“It is not an acceptable outcome for over 35 percent of the citywide population of individuals affected by AIDS/HIVB to not have services, at all, in their borough,” Thompson wrote.

In the funding of treatment adherence support, Manhattan and Staten Island both received roughly twice their proportional shares, while the Bronx received just over three quarters of its share; Brooklyn, a bit more than half; and Queens only about one fifth.

Thompson’s letter noted with concern that MHRA officials, in a meeting with staff from the comptroller’s office, “indicated that it awarded the legal service subcontracts without regard for the number of sites in a borough or for the monetary value of the contract services awarded by borough.”

As a follow-up to that meeting, MHRA sent the comptroller’s office a letter providing several responses to Thompson’s concerns. First, the company explained that some of its subcontracting decisions were made either at the behest of the health department or in line with priorities established by the Human Services Planning Council of New York, an advisory group that establishes guidelines for the distribution of Ryan White money in the city. MHRA also noted that its contract with the city has no limitations on the size of the subcontracts it negotiates, justifying the fewer number of service providers participating.

The explanation that MHRA provided in its letter for “the percentage of clients from Brooklyn served by the Ryan White portfolio” is of particular interest. The company argued that “allocating costs by borough of the headquarters office is a misleading concept.” Two-thirds of the clients for what MHRA termed “citywide contracts” come from the outer boroughs. The company also pointed to research studies that show “that many people actually prefer to seeks services outside their home communities… because of the stigma attached to HIV.” Thus, Brooklyn, Queens, and Bronx residents might actually prefer accessing services in Manhattan. Only Staten Islanders would face potential hardships in doing so, according to this perspective, and that may explain the relative over-funding of services there.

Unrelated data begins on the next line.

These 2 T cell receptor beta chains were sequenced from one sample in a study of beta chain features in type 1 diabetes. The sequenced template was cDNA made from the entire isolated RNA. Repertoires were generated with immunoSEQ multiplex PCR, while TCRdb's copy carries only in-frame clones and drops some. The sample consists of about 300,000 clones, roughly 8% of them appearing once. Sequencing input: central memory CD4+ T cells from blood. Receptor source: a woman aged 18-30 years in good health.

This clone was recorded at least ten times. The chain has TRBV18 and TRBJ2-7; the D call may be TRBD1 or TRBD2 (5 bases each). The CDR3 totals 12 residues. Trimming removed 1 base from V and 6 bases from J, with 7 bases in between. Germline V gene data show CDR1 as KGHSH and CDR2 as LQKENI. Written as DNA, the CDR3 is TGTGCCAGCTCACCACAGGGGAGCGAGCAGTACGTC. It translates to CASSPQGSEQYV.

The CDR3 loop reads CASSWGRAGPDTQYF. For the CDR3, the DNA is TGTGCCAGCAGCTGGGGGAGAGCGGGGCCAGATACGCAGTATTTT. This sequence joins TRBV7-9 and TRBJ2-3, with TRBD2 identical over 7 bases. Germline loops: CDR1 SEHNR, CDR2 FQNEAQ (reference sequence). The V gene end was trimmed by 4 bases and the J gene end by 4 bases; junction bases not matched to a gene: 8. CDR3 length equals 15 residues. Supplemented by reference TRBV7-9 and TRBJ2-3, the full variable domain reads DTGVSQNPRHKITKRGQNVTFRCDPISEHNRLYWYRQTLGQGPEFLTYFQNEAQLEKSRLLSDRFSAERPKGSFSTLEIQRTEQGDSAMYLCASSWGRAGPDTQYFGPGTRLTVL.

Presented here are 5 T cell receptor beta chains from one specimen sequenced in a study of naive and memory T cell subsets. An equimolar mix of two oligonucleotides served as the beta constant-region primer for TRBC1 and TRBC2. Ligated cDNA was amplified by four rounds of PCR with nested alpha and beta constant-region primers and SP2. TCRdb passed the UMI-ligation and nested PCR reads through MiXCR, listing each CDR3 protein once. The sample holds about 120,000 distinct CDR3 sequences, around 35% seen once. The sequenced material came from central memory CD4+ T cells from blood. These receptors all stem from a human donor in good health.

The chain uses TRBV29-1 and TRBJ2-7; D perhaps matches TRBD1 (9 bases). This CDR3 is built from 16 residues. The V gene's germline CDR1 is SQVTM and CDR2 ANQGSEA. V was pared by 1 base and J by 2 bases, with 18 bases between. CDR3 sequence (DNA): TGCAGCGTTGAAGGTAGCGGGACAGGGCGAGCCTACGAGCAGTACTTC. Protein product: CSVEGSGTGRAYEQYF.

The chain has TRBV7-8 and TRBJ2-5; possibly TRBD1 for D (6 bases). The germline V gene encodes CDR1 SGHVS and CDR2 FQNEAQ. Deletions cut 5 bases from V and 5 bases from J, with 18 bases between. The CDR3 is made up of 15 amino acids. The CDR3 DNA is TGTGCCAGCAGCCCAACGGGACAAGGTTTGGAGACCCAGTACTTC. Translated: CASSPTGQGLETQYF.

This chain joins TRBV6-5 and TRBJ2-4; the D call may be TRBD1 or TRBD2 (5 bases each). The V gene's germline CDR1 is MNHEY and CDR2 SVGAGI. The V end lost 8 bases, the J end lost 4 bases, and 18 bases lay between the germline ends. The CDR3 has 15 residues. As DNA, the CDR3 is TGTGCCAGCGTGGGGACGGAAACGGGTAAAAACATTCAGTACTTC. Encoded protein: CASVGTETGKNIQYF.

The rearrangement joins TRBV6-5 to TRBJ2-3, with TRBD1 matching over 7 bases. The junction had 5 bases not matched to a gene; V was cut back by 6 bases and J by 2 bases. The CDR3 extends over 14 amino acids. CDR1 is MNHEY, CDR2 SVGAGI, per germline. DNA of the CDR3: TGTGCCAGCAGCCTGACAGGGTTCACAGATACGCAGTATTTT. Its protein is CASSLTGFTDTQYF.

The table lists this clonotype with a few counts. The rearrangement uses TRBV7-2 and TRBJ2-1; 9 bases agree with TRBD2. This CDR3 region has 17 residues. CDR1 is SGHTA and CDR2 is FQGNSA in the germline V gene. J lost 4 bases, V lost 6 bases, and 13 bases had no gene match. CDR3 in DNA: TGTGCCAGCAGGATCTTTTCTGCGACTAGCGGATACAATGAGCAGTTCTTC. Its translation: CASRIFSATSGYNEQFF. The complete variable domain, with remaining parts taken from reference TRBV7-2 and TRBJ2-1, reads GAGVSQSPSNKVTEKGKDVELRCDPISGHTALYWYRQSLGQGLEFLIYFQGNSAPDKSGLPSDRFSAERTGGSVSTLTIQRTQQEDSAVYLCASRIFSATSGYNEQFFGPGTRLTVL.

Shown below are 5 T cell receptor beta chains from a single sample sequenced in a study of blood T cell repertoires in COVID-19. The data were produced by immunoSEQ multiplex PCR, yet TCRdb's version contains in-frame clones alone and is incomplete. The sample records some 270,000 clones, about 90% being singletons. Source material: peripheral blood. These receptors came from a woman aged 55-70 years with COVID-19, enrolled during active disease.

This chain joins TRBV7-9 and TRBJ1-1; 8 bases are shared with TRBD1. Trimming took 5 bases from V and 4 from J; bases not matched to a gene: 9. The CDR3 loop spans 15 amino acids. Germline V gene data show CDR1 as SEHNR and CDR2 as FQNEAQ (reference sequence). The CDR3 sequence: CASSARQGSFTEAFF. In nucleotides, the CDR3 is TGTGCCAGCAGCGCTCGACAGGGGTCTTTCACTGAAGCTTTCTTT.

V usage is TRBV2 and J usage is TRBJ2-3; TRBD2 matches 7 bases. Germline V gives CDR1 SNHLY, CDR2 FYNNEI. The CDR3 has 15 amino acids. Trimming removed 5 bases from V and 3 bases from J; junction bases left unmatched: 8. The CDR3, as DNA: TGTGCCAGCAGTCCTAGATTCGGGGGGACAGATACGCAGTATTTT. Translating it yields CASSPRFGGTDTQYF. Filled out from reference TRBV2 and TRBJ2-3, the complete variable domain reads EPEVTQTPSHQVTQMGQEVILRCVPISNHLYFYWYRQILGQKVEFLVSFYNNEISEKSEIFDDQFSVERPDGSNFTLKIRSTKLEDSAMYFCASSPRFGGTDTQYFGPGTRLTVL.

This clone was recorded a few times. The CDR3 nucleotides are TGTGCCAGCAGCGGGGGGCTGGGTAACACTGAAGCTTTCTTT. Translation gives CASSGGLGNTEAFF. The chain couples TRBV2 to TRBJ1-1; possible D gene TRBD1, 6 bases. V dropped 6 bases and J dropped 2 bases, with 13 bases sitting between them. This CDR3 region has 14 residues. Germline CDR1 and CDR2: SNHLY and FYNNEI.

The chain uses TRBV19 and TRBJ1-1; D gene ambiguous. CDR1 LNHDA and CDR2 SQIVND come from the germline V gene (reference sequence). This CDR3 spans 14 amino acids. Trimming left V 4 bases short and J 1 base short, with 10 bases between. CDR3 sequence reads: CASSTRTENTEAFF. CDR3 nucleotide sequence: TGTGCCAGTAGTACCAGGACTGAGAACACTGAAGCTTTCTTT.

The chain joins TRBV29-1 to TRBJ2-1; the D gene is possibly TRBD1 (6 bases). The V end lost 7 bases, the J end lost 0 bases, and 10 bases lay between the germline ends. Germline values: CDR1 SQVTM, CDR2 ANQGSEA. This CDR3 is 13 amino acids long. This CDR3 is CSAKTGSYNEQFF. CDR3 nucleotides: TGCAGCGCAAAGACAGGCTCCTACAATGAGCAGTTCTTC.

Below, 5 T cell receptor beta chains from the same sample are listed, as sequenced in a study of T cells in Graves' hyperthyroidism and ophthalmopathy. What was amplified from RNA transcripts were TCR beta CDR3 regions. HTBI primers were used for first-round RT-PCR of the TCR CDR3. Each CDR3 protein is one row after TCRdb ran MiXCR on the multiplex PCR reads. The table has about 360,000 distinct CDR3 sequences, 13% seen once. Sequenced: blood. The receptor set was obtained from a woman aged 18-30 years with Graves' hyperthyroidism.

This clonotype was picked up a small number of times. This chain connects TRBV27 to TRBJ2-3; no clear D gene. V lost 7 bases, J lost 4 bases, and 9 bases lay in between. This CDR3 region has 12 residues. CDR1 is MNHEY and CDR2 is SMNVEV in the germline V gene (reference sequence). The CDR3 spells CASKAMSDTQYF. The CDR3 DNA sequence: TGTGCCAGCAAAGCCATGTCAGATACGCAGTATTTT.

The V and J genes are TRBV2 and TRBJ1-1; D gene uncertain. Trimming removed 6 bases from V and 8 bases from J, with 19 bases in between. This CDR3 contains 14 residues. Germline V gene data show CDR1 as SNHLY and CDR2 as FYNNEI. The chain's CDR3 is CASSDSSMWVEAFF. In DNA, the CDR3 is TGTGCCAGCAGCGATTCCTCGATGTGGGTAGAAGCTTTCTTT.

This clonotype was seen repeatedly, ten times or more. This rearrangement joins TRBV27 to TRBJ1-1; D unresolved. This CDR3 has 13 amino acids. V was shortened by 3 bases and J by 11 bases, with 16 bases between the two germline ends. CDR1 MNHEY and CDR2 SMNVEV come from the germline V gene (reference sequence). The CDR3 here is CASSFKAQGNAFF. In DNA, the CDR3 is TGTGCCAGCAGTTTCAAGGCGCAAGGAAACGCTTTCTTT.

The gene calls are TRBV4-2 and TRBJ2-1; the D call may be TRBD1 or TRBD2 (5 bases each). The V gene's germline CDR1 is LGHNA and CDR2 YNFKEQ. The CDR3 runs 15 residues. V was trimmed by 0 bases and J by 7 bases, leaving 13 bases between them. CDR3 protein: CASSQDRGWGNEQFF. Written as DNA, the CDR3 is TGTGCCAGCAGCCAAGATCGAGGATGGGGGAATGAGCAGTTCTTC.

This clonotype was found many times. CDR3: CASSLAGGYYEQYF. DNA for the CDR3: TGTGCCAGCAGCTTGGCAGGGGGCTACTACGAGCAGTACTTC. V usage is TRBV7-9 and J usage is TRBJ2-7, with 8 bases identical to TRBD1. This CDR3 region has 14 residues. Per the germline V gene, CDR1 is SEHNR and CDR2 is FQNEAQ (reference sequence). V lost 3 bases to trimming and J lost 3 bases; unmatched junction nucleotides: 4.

Thompson, however, was not buying that rationale.

“Although Manhattan might receive a slightly higher proportion of funding due to ease of transportation and other factors, MHRA’s argument is not compelling in that it again contradicts the intention of [the contracting process] to ensure an ‘adequate geographical distribution of services.’”

MHRA did not respond to a request for comment as of press time.

The health department’s response to Thompson’s challenge was more general. Asked for a comment by Gay City News, a spokesperson sent an e-mail that reaffirmed that “people of color are disproportionately affected by the epidemic and thus most Ryan White funding is directed to communities of color,” and went on to state that “a competitive application process was undertaken for the first time in eight years that resulted in new contracts—-those that scored the highest points… The process rewarded high-scoring proposals while acknowledging the importance of locally-based, ethnically and geographically diverse services. The [process] resulted in services that meet people’s needs in each borough.”

On May 1, Thompson appeared with Congresswoman Nydia M. Velázquez, who represents portions of the Lower East Side as well as large swaths of Brooklyn and Queens, at a City Hall press conference to discuss his report’s findings.

“The administration’s recent reallocation of Ryan White federal emergency AIDS money in New York resulted in 22 out of 32 grants being given to Manhattan-based agencies,” Velázquez said. “However, the epidemic rings just as loud here in Brooklyn, and in Queens and the Bronx. This shift in funds is leaving these areas without access to supportive family and legal services, and treatment adherence programs.”